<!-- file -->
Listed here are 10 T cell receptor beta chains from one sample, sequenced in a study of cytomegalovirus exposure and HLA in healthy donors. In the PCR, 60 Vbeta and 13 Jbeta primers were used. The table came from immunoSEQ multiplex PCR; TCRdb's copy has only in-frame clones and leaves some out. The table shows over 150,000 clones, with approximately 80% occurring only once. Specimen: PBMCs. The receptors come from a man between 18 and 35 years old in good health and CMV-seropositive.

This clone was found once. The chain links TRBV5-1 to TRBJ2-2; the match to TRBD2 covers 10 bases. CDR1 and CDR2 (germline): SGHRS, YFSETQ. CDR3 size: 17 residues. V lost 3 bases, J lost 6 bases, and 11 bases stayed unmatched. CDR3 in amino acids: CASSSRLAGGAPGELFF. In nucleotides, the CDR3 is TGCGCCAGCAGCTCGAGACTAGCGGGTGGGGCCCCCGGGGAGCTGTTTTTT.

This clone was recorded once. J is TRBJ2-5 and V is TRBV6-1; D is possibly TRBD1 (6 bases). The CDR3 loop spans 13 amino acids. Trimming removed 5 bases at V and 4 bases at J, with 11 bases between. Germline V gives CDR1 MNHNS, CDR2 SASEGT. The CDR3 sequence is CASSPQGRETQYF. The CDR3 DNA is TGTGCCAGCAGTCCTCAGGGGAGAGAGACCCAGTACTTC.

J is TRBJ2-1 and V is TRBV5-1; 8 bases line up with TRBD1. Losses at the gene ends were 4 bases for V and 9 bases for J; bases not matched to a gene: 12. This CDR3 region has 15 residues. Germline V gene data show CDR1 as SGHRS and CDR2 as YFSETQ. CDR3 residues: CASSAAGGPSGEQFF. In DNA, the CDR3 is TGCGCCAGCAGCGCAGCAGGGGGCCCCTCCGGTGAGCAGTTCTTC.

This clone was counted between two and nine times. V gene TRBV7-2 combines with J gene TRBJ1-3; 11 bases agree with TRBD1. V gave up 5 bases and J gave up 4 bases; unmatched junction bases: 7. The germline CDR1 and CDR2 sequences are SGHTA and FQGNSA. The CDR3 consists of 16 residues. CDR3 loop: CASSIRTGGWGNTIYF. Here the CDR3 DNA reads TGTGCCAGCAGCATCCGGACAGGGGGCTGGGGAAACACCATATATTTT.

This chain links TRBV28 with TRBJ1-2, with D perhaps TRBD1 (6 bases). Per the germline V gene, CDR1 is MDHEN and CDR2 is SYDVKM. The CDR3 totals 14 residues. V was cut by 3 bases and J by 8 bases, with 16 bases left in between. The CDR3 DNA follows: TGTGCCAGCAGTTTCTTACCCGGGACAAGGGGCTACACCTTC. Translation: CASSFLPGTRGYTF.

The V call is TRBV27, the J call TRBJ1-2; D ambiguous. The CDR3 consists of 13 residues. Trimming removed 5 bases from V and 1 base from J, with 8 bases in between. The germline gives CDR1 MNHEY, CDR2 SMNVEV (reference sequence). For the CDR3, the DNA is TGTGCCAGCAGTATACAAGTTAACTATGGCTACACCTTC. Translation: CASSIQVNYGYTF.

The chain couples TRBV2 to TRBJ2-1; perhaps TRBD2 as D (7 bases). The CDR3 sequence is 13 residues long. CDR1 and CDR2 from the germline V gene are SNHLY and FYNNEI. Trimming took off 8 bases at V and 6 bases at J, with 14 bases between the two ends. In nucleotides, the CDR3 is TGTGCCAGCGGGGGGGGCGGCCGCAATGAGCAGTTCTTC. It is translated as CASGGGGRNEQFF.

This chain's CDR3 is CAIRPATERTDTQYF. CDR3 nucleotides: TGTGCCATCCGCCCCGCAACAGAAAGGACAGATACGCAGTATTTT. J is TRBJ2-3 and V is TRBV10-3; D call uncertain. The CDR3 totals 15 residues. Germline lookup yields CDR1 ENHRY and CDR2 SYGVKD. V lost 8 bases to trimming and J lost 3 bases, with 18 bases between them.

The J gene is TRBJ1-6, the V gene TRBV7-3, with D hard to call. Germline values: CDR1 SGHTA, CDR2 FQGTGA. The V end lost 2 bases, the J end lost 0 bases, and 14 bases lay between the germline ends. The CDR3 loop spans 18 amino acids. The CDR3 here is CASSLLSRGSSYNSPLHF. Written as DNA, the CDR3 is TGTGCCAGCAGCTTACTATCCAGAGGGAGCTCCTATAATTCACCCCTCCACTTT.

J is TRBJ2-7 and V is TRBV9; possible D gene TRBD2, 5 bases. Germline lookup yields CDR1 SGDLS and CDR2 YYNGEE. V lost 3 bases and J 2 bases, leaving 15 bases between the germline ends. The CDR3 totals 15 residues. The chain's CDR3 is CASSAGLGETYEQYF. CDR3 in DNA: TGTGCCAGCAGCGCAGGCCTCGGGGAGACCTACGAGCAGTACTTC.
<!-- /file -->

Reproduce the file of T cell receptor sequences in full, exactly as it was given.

Listed here are 10 T cell receptor beta chains from one sample, sequenced in a study of cytomegalovirus exposure and HLA in healthy donors. In the PCR, 60 Vbeta and 13 Jbeta primers were used. The table came from immunoSEQ multiplex PCR; TCRdb's copy has only in-frame clones and leaves some out. The table shows over 150,000 clones, with approximately 80% occurring only once. Specimen: PBMCs. The receptors come from a man between 18 and 35 years old in good health and CMV-seropositive.

This clone was found once. The chain links TRBV5-1 to TRBJ2-2; the match to TRBD2 covers 10 bases. CDR1 and CDR2 (germline): SGHRS, YFSETQ. CDR3 size: 17 residues. V lost 3 bases, J lost 6 bases, and 11 bases stayed unmatched. CDR3 in amino acids: CASSSRLAGGAPGELFF. In nucleotides, the CDR3 is TGCGCCAGCAGCTCGAGACTAGCGGGTGGGGCCCCCGGGGAGCTGTTTTTT.

This clone was recorded once. J is TRBJ2-5 and V is TRBV6-1; D is possibly TRBD1 (6 bases). The CDR3 loop spans 13 amino acids. Trimming removed 5 bases at V and 4 bases at J, with 11 bases between. Germline V gives CDR1 MNHNS, CDR2 SASEGT. The CDR3 sequence is CASSPQGRETQYF. The CDR3 DNA is TGTGCCAGCAGTCCTCAGGGGAGAGAGACCCAGTACTTC.

J is TRBJ2-1 and V is TRBV5-1; 8 bases line up with TRBD1. Losses at the gene ends were 4 bases for V and 9 bases for J; bases not matched to a gene: 12. This CDR3 region has 15 residues. Germline V gene data show CDR1 as SGHRS and CDR2 as YFSETQ. CDR3 residues: CASSAAGGPSGEQFF. In DNA, the CDR3 is TGCGCCAGCAGCGCAGCAGGGGGCCCCTCCGGTGAGCAGTTCTTC.

This clone was counted between two and nine times. V gene TRBV7-2 combines with J gene TRBJ1-3; 11 bases agree with TRBD1. V gave up 5 bases and J gave up 4 bases; unmatched junction bases: 7. The germline CDR1 and CDR2 sequences are SGHTA and FQGNSA. The CDR3 consists of 16 residues. CDR3 loop: CASSIRTGGWGNTIYF. Here the CDR3 DNA reads TGTGCCAGCAGCATCCGGACAGGGGGCTGGGGAAACACCATATATTTT.

This chain links TRBV28 with TRBJ1-2, with D perhaps TRBD1 (6 bases). Per the germline V gene, CDR1 is MDHEN and CDR2 is SYDVKM. The CDR3 totals 14 residues. V was cut by 3 bases and J by 8 bases, with 16 bases left in between. The CDR3 DNA follows: TGTGCCAGCAGTTTCTTACCCGGGACAAGGGGCTACACCTTC. Translation: CASSFLPGTRGYTF.

The V call is TRBV27, the J call TRBJ1-2; D ambiguous. The CDR3 consists of 13 residues. Trimming removed 5 bases from V and 1 base from J, with 8 bases in between. The germline gives CDR1 MNHEY, CDR2 SMNVEV (reference sequence). For the CDR3, the DNA is TGTGCCAGCAGTATACAAGTTAACTATGGCTACACCTTC. Translation: CASSIQVNYGYTF.

The chain couples TRBV2 to TRBJ2-1; perhaps TRBD2 as D (7 bases). The CDR3 sequence is 13 residues long. CDR1 and CDR2 from the germline V gene are SNHLY and FYNNEI. Trimming took off 8 bases at V and 6 bases at J, with 14 bases between the two ends. In nucleotides, the CDR3 is TGTGCCAGCGGGGGGGGCGGCCGCAATGAGCAGTTCTTC. It is translated as CASGGGGRNEQFF.

This chain's CDR3 is CAIRPATERTDTQYF. CDR3 nucleotides: TGTGCCATCCGCCCCGCAACAGAAAGGACAGATACGCAGTATTTT. J is TRBJ2-3 and V is TRBV10-3; D call uncertain. The CDR3 totals 15 residues. Germline lookup yields CDR1 ENHRY and CDR2 SYGVKD. V lost 8 bases to trimming and J lost 3 bases, with 18 bases between them.

The J gene is TRBJ1-6, the V gene TRBV7-3, with D hard to call. Germline values: CDR1 SGHTA, CDR2 FQGTGA. The V end lost 2 bases, the J end lost 0 bases, and 14 bases lay between the germline ends. The CDR3 loop spans 18 amino acids. The CDR3 here is CASSLLSRGSSYNSPLHF. Written as DNA, the CDR3 is TGTGCCAGCAGCTTACTATCCAGAGGGAGCTCCTATAATTCACCCCTCCACTTT.

J is TRBJ2-7 and V is TRBV9; possible D gene TRBD2, 5 bases. Germline lookup yields CDR1 SGDLS and CDR2 YYNGEE. V lost 3 bases and J 2 bases, leaving 15 bases between the germline ends. The CDR3 totals 15 residues. The chain's CDR3 is CASSAGLGETYEQYF. CDR3 in DNA: TGTGCCAGCAGCGCAGGCCTCGGGGAGACCTACGAGCAGTACTTC.